When do you start all this? Here’s the kicker, you should have started when you got the idea to write a book. Honest. When an agent or publisher is interested in you, the first thing he or she does is Goggle your name. When was the last time you Googled yourself? It might be a good time to check your online presence by taking a look. If you have little or no presence, no matter how great your book is, you may discover that not only is an agent or publisher less willing to look at you seriously … but so are prospective buyers for your book. They just don’t know you exist and it’s your job to tell them.
Promoting yourself and your book should be easy and exciting. After all, you are passionate about your book or you wouldn’t have written it … and second, making friends and telling your story as an author is a fabulous, quickening experience.
Get out your notebook and let’s get started.
- Review your products (that’s you and your book) and clarify your message. This is vital, you do have a message, whether you write non-fiction how-to books or supernatural fantasy novels. Hone in on your message.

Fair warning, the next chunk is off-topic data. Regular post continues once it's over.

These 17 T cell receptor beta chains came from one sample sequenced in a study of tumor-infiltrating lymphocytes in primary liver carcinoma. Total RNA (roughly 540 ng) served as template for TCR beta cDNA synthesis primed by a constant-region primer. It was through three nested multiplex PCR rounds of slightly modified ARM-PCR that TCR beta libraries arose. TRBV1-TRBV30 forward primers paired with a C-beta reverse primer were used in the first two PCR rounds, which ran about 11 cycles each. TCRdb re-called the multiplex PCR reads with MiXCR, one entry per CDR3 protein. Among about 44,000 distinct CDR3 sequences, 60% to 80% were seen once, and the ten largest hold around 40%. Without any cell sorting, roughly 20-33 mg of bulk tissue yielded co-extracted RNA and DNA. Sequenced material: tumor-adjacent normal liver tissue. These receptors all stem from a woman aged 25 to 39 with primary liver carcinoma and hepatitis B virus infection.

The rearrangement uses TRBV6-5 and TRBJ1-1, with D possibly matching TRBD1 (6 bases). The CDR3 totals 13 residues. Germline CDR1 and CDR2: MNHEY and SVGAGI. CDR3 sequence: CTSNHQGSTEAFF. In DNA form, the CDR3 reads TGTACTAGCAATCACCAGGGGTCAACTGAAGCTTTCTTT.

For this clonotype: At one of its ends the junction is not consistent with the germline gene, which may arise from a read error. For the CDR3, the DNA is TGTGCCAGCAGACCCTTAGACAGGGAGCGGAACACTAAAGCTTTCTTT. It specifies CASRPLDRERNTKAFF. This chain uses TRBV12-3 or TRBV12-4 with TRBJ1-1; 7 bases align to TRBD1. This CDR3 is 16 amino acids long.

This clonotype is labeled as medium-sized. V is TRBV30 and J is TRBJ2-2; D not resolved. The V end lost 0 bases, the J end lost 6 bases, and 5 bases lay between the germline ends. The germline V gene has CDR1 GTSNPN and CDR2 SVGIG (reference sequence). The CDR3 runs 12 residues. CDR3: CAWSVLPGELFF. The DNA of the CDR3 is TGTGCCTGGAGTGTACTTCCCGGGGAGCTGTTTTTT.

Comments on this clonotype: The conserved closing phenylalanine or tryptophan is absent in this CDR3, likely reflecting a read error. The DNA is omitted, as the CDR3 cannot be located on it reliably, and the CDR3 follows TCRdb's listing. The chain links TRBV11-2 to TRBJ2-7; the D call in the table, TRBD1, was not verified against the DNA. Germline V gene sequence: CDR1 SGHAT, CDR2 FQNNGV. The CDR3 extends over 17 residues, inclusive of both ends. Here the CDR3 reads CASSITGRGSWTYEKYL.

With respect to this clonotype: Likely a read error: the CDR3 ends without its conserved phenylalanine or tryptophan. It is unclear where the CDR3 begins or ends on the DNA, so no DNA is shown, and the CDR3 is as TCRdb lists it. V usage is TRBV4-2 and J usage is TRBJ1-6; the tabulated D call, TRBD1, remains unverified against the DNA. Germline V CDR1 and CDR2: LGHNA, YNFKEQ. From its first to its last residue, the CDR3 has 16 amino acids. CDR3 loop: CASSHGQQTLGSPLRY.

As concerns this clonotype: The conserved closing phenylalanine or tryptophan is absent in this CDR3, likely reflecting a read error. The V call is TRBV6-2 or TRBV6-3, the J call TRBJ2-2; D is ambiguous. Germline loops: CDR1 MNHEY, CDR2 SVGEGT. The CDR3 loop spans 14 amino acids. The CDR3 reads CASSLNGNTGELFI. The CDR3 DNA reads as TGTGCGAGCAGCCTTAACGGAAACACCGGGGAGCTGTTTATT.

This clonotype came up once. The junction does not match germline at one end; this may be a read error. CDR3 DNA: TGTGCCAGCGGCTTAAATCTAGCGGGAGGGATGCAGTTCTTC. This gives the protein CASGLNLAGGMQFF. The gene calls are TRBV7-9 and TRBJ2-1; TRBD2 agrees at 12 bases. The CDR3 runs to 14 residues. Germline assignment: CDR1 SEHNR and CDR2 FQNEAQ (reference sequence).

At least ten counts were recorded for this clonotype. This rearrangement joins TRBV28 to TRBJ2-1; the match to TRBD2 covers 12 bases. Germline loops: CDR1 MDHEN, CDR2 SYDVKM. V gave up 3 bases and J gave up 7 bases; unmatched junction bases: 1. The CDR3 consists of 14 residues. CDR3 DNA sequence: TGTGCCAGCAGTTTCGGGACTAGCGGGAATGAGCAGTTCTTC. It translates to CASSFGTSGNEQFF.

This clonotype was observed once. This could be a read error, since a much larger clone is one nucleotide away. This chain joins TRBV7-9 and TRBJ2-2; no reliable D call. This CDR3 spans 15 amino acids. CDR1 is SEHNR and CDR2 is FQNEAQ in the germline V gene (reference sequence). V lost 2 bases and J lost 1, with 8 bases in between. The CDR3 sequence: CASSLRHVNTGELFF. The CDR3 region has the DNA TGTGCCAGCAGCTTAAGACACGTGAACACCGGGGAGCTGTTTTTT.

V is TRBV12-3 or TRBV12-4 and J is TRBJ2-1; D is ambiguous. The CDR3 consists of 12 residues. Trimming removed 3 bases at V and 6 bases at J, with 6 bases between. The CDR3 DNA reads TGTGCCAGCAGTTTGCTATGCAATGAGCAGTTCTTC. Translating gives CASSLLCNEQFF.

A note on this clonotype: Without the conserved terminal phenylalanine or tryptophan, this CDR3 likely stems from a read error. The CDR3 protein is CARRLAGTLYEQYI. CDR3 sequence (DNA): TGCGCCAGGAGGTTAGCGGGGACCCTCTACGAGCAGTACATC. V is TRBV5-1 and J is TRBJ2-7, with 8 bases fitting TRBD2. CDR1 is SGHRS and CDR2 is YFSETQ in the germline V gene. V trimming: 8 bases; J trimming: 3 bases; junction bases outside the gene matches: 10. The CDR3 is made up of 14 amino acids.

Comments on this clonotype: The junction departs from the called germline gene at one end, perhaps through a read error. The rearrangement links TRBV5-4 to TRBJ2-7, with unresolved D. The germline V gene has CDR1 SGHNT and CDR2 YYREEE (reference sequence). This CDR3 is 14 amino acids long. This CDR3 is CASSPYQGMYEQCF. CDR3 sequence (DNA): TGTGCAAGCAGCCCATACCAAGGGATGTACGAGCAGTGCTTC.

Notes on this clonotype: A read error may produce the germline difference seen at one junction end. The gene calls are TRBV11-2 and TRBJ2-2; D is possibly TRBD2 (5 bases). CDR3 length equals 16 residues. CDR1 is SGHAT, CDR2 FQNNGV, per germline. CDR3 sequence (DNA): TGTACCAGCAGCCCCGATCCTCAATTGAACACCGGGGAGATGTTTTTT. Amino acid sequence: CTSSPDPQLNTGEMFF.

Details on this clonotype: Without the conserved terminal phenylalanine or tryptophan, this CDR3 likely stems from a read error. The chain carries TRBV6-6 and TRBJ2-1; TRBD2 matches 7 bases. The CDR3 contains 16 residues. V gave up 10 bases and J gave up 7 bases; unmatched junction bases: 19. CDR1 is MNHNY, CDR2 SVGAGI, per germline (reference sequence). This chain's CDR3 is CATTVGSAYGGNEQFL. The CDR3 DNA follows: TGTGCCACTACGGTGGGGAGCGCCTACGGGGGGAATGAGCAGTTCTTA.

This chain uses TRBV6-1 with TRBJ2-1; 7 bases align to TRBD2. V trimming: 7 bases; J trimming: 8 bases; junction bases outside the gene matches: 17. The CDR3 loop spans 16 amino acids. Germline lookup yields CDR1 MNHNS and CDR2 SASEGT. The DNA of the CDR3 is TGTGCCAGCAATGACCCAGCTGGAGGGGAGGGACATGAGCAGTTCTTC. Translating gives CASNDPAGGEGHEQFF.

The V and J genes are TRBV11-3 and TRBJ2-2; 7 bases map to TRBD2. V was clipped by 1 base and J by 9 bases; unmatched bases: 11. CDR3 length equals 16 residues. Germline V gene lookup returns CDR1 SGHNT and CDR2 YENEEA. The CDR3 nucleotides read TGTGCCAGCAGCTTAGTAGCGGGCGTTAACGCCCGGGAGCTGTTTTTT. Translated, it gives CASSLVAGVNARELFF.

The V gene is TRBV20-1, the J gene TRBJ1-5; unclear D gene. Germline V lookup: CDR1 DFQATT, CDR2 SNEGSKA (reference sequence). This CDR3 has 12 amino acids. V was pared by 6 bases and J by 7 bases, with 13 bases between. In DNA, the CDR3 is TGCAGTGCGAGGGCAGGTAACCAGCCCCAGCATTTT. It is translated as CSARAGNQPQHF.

- Understand your competition. Take some time to look at other authors and books in the same genre. Examine what they’re doing to promote, track their success and understand how the market accepts, understands and embraces them. Nothing serves a promotional plan better than knowing what works and doesn’t work … especially when someone else did all the legwork. (BTW, with a little luck, someone someday will be shadowing your promotional efforts too.)
- Perfect your multi-level strategy. Determine how many powerful targets you want to approach and take aim. Good promotional strategy speaks to at least three targets in as many as a hundred different ways. Press releases. Social networking. Electronic media. Publications. Live appearances. And much, much more. Where, when and how do you want to shout out your message? Plan carefully and keep records. After all, any good promotional plan will happen again and again, but how do you know if, for example, buying a billboard on Sunset Boulevard actually worked if you don’t track its response? How many people came to a speaking engagement purely by word of mouth, how many from info in your Author Website Media Room, how many from press releases printed in newspapers or magazines, how many from a previous interview at a radio station or online blog? Know these things and every time you regenerate your promotional plan, you’ll be able to tighten it more and more until it holds nothing but the elements that work best for you and your book.